After the original Benedictine Abbey on the Altmünster Plateau had been destroyed in 1542, the monks built a new abbey or Neumünster in 1606 in the Grund. This in turn was destroyed by fire in 1684 but was rebuilt on the same site in 1688 and extended in 1720. After the French revolution, it served as a police station and prison before becoming a barracks for the Prussians after Napoleon's defeat in 1815. From 1867, it once again became a state prison. During World War II, the Nazis used the Abbey to imprison political resisters to their occupation of Luxembourg. Among the most notable of those political prisoners was Luxembourg's best-known sculptor Lucien Wercollier.

Today Neumünster Abbey is a public meeting place and cultural centre. Since 1997, it has been the home of the European Institute of Cultural Routes.

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Details

Founded: 1606
Category: Religious sites in Luxembourg

More Information

www.ccrn.lu
en.wikipedia.org

Rating

4.5/5 (based on Google user reviews)

User Reviews

Serge P (12 months ago)
Warm, cozy inside. As it's in the centre, parking place should be planned in advance.
Juan Ramón Blanno Vidal (12 months ago)
Amazing culture spot in luxembourg a must see if you are in town!
Beatrice Senese (13 months ago)
Personally, I love this place in Luxembourg. There are often concerts and public events going on, the space is fantastic, and the ancient architecture all around is registered as UNESCO heritage. Right now, it is possible to go there just to sit or lay around and enjoy the nice weather. I also recommend the cultural events and the concerts.
Dicky Silitonga (13 months ago)
This building stands out with that pointing rooftop/tower. Clean and situated in a great landscape ready for a calendar background picture. Must be even prettier during a white winter, so european.
Léo Etlesbas (14 months ago)
A real nice place. Lots of events are organized here !
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Broch of Gurness

The Broch of Gurness is an Iron Age broch village. Settlement here began sometime between 500 and 200 BC. At the centre of the settlement is a stone tower or broch, which once probably reached a height of around 10 metres. Its interior is divided into sections by upright slabs. The tower features two skins of drystone walls, with stone-floored galleries in between. These are accessed by steps. Stone ledges suggest that there was once an upper storey with a timber floor. The roof would have been thatched, surrounded by a wall walk linked by stairs to the ground floor. The broch features two hearths and a subterranean stone cistern with steps leading down into it. It is thought to have some religious significance, relating to an Iron Age cult of the underground.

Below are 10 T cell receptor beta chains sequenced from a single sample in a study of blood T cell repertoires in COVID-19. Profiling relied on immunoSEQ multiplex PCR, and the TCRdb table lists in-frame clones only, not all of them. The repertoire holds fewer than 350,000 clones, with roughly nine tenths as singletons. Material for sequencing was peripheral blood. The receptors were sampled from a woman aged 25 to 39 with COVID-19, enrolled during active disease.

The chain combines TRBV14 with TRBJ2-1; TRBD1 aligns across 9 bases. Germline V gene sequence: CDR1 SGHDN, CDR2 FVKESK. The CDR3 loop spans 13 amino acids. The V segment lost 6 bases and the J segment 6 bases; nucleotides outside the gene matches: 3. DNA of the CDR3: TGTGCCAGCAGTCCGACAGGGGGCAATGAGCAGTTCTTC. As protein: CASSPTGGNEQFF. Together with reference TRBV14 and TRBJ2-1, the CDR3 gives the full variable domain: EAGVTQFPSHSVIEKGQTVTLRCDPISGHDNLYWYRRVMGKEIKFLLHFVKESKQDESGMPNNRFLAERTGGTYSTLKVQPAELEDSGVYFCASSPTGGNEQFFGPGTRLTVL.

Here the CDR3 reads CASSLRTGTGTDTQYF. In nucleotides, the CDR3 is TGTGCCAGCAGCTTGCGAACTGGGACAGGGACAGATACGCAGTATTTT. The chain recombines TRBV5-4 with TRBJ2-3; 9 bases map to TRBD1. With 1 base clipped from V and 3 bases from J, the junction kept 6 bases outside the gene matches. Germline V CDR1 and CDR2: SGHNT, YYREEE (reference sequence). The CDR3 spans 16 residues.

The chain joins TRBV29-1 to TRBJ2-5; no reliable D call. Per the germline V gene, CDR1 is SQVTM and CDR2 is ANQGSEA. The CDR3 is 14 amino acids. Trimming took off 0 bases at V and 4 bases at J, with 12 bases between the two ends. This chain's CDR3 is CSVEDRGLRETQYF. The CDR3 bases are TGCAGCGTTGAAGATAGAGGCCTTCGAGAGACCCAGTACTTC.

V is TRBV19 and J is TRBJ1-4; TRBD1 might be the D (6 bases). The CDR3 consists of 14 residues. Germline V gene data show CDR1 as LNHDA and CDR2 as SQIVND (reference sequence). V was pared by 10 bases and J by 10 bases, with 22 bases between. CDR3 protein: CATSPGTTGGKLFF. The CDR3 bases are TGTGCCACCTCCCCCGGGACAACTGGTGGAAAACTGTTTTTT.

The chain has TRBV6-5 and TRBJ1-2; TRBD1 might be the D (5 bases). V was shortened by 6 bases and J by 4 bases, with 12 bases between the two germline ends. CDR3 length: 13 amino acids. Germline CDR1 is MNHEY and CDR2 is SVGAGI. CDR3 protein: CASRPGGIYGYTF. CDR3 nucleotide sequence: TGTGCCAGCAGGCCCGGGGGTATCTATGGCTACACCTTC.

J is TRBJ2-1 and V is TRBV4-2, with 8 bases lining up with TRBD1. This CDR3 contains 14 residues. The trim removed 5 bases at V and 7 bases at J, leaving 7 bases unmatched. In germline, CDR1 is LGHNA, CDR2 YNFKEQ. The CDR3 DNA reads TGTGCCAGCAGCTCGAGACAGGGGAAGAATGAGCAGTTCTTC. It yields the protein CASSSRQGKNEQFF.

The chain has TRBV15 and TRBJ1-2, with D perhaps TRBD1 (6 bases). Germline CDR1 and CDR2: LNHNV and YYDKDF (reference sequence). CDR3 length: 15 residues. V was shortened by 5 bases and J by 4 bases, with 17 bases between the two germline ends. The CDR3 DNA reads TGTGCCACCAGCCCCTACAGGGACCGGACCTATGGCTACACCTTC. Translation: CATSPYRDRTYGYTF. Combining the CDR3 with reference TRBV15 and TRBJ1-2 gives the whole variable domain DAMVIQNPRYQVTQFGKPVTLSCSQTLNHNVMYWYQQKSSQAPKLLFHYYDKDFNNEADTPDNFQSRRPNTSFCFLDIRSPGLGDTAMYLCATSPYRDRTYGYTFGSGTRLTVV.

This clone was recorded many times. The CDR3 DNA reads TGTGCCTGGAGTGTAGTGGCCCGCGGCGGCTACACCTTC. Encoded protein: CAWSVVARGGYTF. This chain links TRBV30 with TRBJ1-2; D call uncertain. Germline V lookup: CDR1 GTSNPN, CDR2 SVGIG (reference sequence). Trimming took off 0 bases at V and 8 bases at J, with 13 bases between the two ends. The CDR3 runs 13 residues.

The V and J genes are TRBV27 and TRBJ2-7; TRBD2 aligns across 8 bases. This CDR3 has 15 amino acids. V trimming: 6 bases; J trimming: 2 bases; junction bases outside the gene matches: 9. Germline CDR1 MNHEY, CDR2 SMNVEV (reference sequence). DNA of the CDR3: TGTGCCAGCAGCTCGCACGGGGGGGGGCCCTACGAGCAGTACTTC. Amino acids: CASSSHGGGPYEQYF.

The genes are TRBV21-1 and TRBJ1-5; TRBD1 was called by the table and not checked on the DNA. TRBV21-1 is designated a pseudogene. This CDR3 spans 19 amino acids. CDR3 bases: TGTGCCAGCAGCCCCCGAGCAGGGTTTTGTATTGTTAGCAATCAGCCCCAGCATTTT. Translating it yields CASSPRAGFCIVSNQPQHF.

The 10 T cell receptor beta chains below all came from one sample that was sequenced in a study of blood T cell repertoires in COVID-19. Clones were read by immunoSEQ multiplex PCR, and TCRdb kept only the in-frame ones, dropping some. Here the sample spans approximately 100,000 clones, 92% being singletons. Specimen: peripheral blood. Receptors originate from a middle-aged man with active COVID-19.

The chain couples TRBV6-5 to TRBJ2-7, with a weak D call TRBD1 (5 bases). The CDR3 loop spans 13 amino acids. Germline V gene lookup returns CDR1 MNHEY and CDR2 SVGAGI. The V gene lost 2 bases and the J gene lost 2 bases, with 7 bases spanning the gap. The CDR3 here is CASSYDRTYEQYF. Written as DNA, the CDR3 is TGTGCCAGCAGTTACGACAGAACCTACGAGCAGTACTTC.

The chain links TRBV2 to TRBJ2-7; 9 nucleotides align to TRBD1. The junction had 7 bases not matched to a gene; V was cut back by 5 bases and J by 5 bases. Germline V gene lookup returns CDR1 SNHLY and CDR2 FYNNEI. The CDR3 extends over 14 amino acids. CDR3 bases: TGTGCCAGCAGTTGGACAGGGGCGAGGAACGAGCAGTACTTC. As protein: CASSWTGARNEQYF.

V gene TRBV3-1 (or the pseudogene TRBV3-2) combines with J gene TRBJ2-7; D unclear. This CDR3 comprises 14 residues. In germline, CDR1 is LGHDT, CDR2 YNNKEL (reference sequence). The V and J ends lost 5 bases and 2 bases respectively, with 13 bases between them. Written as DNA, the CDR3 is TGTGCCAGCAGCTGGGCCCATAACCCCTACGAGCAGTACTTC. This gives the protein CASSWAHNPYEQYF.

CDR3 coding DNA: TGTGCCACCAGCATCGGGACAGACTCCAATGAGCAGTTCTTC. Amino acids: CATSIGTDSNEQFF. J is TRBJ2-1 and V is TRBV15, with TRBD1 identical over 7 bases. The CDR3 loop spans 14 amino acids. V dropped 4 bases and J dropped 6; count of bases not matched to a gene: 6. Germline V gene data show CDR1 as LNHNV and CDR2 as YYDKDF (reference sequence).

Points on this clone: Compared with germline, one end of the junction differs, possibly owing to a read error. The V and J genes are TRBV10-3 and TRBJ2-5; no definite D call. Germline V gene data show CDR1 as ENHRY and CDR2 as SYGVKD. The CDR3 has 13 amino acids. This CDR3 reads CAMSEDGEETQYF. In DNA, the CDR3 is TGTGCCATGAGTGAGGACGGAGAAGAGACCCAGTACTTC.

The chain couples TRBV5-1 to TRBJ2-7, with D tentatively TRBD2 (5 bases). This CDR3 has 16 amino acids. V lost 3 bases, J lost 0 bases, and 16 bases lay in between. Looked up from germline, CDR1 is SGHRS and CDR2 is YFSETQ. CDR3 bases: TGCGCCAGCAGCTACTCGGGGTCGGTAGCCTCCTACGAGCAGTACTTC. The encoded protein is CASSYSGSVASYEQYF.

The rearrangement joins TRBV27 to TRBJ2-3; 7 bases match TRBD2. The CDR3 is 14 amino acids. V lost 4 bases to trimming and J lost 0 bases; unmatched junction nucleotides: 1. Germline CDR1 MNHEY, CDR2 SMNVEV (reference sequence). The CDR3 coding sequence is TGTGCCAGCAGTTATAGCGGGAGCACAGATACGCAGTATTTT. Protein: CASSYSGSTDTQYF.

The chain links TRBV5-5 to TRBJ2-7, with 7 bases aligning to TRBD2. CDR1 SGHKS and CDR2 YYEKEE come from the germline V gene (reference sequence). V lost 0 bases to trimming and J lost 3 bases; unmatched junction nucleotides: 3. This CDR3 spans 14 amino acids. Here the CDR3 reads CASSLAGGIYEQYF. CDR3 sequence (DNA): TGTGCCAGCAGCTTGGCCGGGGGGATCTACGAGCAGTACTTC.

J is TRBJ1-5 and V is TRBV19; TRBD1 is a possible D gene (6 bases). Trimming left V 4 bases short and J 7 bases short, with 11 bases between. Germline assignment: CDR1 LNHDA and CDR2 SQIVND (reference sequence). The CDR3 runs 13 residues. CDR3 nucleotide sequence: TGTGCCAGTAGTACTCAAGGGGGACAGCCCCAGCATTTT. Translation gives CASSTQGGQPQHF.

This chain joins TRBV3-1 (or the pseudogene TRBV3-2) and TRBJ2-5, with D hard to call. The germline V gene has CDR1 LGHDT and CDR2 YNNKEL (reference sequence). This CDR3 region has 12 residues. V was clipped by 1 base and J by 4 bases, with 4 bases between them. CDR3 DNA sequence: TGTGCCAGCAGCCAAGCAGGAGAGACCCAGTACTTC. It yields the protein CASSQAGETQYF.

The remains of the central tower are up to 3.6 metres high, and the stone walls are up to 4.1 metres thick. The tower was likely inhabited by the principal family or clan of the area but also served as a last resort for the village in case of an attack.

The broch continued to be inhabited while it began to collapse and the original structures were altered. The cistern was filled in and the interior was repartitioned. The ruin visible today reflects this secondary phase of the broch's use.

The site is surrounded by three ditches cut out of the rock with stone ramparts, encircling an area of around 45 metres diameter. The remains of numerous small stone dwellings with small yards and sheds can be found between the inner ditch and the tower. These were built after the tower, but were a part of the settlement's initial conception. A 'main street' connects the outer entrance to the broch. The settlement is the best-preserved of all broch villages.

Pieces of a Roman amphora dating to before 60 AD were found here, lending weight to the record that a 'King of Orkney' submitted to Emperor Claudius at Colchester in 43 AD.

At some point after 100 AD the broch was abandoned and the ditches filled in. It is thought that settlement at the broch continued into the 5th century AD, the period known as Pictish times. By that time the broch was not used anymore and some of its stones were reused to build smaller dwellings on top of the earlier buildings. Until about the 8th century, the site was just a single farmstead.

In the 9th century, a Norse woman was buried at the site in a stone-lined grave with two bronze brooches and a sickle and knife made from iron. Other finds suggest that Norse men were buried here too.